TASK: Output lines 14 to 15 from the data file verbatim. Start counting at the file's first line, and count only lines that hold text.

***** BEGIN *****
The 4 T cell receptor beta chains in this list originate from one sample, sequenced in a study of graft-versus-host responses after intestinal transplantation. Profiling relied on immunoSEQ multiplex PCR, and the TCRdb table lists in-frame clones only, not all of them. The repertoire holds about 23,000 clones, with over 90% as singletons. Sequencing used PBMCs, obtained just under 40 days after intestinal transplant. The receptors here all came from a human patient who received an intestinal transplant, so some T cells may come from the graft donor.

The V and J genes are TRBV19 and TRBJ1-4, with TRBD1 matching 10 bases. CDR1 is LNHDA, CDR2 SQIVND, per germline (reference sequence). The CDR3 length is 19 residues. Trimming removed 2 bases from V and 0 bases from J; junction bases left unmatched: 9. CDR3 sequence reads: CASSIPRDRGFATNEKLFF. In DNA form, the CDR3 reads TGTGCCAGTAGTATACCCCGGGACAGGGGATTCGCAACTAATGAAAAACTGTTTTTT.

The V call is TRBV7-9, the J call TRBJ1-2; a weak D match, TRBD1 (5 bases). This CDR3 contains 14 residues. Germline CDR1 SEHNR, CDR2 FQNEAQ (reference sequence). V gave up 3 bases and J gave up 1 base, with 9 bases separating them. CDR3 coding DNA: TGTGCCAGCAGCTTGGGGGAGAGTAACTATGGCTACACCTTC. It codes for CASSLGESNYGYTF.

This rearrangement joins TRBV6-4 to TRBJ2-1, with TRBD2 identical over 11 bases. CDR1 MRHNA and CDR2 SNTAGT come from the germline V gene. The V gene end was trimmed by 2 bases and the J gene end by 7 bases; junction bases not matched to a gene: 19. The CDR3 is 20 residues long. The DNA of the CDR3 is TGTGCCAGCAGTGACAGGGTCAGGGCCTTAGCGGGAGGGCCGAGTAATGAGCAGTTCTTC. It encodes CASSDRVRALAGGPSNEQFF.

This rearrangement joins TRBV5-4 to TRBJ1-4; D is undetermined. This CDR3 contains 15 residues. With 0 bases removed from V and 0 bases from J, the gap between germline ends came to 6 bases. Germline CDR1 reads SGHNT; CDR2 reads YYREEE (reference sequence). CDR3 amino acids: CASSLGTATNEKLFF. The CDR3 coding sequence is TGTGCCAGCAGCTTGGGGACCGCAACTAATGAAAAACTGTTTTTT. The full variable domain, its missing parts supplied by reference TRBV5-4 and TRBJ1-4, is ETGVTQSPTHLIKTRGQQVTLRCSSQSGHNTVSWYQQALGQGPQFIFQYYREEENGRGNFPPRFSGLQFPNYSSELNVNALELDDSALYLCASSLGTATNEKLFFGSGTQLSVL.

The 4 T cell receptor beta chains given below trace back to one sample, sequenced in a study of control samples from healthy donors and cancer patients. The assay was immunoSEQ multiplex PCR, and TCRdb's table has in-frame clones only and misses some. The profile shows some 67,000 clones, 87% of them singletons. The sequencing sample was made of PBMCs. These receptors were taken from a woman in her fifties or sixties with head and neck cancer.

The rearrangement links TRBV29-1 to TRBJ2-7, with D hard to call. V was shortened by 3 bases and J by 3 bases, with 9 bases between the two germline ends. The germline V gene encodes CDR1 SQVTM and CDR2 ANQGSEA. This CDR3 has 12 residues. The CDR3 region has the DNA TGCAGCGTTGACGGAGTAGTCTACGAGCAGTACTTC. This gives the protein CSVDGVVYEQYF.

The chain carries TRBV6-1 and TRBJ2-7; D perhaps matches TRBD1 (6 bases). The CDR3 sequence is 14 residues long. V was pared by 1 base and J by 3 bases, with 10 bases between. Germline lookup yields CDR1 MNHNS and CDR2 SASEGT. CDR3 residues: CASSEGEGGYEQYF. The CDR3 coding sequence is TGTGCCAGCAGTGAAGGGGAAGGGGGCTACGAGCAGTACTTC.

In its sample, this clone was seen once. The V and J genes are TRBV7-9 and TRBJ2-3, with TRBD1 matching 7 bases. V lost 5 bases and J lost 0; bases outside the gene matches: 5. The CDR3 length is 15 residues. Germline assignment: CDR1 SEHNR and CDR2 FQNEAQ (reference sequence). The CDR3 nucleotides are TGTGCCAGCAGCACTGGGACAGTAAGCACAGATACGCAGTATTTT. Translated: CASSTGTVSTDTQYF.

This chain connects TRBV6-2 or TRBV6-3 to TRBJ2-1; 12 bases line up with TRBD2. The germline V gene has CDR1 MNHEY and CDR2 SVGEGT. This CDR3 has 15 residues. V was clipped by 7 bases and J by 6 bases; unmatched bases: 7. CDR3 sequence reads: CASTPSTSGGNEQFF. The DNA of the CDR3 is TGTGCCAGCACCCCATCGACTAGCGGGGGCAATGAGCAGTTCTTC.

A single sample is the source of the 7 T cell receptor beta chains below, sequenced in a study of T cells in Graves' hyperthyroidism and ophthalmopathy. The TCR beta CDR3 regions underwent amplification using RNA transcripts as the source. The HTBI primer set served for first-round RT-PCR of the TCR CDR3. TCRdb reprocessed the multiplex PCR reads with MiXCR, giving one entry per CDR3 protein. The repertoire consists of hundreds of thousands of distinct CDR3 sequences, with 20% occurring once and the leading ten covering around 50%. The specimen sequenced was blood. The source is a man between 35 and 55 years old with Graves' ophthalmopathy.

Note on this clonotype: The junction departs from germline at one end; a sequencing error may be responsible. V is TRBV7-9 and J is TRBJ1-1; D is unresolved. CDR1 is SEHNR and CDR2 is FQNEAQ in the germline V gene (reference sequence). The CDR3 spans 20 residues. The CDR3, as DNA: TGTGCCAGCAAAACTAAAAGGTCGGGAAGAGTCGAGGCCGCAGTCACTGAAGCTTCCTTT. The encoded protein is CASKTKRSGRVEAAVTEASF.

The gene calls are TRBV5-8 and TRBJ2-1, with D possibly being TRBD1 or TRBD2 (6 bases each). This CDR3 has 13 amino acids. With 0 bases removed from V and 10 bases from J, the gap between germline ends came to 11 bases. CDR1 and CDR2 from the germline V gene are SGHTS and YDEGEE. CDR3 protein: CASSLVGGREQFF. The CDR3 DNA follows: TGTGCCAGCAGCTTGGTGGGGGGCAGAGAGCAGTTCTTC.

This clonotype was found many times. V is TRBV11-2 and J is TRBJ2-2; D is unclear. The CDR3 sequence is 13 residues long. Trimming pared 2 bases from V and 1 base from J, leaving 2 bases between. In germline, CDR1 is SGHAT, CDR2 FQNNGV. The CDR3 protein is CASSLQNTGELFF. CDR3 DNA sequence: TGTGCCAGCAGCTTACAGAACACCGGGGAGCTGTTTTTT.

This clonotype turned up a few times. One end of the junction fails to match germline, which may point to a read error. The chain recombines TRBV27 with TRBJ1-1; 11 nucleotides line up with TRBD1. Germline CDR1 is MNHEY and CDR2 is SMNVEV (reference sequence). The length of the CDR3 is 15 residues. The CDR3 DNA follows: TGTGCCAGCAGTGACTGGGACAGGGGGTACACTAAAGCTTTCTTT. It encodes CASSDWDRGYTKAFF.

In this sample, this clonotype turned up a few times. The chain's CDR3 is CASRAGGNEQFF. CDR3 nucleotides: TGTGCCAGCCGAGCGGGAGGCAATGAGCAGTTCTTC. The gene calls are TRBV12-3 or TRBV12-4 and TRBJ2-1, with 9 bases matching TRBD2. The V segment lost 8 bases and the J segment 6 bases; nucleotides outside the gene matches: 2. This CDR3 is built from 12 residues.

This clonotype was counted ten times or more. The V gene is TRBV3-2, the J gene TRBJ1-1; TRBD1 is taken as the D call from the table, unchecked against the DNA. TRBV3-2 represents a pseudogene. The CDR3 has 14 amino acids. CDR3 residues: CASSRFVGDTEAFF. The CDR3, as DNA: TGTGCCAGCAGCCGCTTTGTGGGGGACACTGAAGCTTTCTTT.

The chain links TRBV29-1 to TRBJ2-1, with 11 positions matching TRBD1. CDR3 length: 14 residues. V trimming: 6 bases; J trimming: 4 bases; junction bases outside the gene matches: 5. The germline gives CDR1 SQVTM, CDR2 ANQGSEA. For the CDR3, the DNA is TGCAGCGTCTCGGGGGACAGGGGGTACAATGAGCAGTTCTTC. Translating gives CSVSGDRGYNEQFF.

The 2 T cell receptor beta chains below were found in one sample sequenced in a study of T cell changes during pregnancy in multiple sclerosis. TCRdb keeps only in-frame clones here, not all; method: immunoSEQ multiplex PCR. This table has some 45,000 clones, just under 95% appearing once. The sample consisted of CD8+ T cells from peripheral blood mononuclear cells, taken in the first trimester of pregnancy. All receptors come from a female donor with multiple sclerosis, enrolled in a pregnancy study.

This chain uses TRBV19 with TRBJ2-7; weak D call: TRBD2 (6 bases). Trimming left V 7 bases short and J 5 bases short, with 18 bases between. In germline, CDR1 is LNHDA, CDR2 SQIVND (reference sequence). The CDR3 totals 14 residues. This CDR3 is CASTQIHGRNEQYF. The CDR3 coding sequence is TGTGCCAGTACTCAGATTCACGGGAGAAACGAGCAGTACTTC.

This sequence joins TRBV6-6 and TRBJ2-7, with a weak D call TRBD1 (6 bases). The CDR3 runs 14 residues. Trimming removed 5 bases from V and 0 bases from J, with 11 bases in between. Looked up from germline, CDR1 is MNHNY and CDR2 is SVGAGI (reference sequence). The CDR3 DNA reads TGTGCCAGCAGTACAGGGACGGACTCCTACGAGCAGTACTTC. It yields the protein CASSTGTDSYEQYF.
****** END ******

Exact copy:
This clonotype was found many times. V is TRBV11-2 and J is TRBJ2-2; D is unclear. The CDR3 sequence is 13 residues long. Trimming pared 2 bases from V and 1 base from J, leaving 2 bases between. In germline, CDR1 is SGHAT, CDR2 FQNNGV. The CDR3 protein is CASSLQNTGELFF. CDR3 DNA sequence: TGTGCCAGCAGCTTACAGAACACCGGGGAGCTGTTTTTT.

This clonotype turned up a few times. One end of the junction fails to match germline, which may point to a read error. The chain recombines TRBV27 with TRBJ1-1; 11 nucleotides line up with TRBD1. Germline CDR1 is MNHEY and CDR2 is SMNVEV (reference sequence). The length of the CDR3 is 15 residues. The CDR3 DNA follows: TGTGCCAGCAGTGACTGGGACAGGGGGTACACTAAAGCTTTCTTT. It encodes CASSDWDRGYTKAFF.